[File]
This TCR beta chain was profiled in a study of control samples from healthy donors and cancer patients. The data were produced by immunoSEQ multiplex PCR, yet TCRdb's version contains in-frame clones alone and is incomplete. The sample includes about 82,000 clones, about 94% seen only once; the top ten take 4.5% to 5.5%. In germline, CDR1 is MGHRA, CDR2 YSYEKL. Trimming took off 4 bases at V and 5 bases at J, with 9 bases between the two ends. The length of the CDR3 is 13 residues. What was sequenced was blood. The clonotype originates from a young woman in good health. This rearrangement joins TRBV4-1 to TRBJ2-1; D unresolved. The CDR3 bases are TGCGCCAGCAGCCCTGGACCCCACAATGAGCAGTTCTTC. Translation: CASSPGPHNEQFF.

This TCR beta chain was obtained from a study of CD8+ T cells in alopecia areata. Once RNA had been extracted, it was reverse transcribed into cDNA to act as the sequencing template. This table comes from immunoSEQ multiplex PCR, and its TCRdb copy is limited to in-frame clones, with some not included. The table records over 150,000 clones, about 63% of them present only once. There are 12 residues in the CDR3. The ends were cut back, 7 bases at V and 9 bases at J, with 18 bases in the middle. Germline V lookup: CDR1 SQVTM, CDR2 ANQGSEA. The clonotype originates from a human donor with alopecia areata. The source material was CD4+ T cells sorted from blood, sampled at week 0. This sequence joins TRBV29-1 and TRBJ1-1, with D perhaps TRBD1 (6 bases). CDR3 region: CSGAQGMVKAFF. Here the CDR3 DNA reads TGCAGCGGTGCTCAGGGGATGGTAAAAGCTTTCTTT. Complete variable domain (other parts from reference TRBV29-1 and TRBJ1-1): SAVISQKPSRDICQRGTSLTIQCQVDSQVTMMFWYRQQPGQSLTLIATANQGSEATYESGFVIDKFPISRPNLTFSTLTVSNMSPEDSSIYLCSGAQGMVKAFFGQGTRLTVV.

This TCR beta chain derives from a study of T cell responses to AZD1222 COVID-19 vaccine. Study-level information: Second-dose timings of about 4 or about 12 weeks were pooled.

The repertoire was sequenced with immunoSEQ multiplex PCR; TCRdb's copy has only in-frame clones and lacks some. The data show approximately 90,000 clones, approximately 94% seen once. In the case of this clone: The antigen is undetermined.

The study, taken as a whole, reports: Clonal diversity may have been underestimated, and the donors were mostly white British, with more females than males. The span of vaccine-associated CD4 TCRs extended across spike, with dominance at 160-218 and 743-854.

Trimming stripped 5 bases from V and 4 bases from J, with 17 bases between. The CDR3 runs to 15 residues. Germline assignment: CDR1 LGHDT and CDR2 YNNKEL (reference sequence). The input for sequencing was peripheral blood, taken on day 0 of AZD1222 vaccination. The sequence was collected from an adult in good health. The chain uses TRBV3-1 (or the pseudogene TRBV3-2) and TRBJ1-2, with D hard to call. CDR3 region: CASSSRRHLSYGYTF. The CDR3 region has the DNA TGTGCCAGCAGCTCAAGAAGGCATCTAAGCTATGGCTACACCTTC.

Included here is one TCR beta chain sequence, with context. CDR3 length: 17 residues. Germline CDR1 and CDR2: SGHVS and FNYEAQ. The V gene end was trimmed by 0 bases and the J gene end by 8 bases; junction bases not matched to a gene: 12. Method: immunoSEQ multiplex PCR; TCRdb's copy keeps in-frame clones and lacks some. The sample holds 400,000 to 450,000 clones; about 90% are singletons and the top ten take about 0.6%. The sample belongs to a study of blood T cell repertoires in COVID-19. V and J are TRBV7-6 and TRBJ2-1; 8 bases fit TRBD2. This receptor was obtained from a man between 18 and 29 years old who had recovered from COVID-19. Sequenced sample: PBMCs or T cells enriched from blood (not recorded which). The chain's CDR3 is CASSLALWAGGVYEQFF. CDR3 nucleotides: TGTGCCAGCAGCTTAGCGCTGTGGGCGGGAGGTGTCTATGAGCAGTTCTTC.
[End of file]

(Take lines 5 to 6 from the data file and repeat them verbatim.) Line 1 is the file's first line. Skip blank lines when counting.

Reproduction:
The study, taken as a whole, reports: Clonal diversity may have been underestimated, and the donors were mostly white British, with more females than males. The span of vaccine-associated CD4 TCRs extended across spike, with dominance at 160-218 and 743-854.

Trimming stripped 5 bases from V and 4 bases from J, with 17 bases between. The CDR3 runs to 15 residues. Germline assignment: CDR1 LGHDT and CDR2 YNNKEL (reference sequence). The input for sequencing was peripheral blood, taken on day 0 of AZD1222 vaccination. The sequence was collected from an adult in good health. The chain uses TRBV3-1 (or the pseudogene TRBV3-2) and TRBJ1-2, with D hard to call. CDR3 region: CASSSRRHLSYGYTF. The CDR3 region has the DNA TGTGCCAGCAGCTCAAGAAGGCATCTAAGCTATGGCTACACCTTC.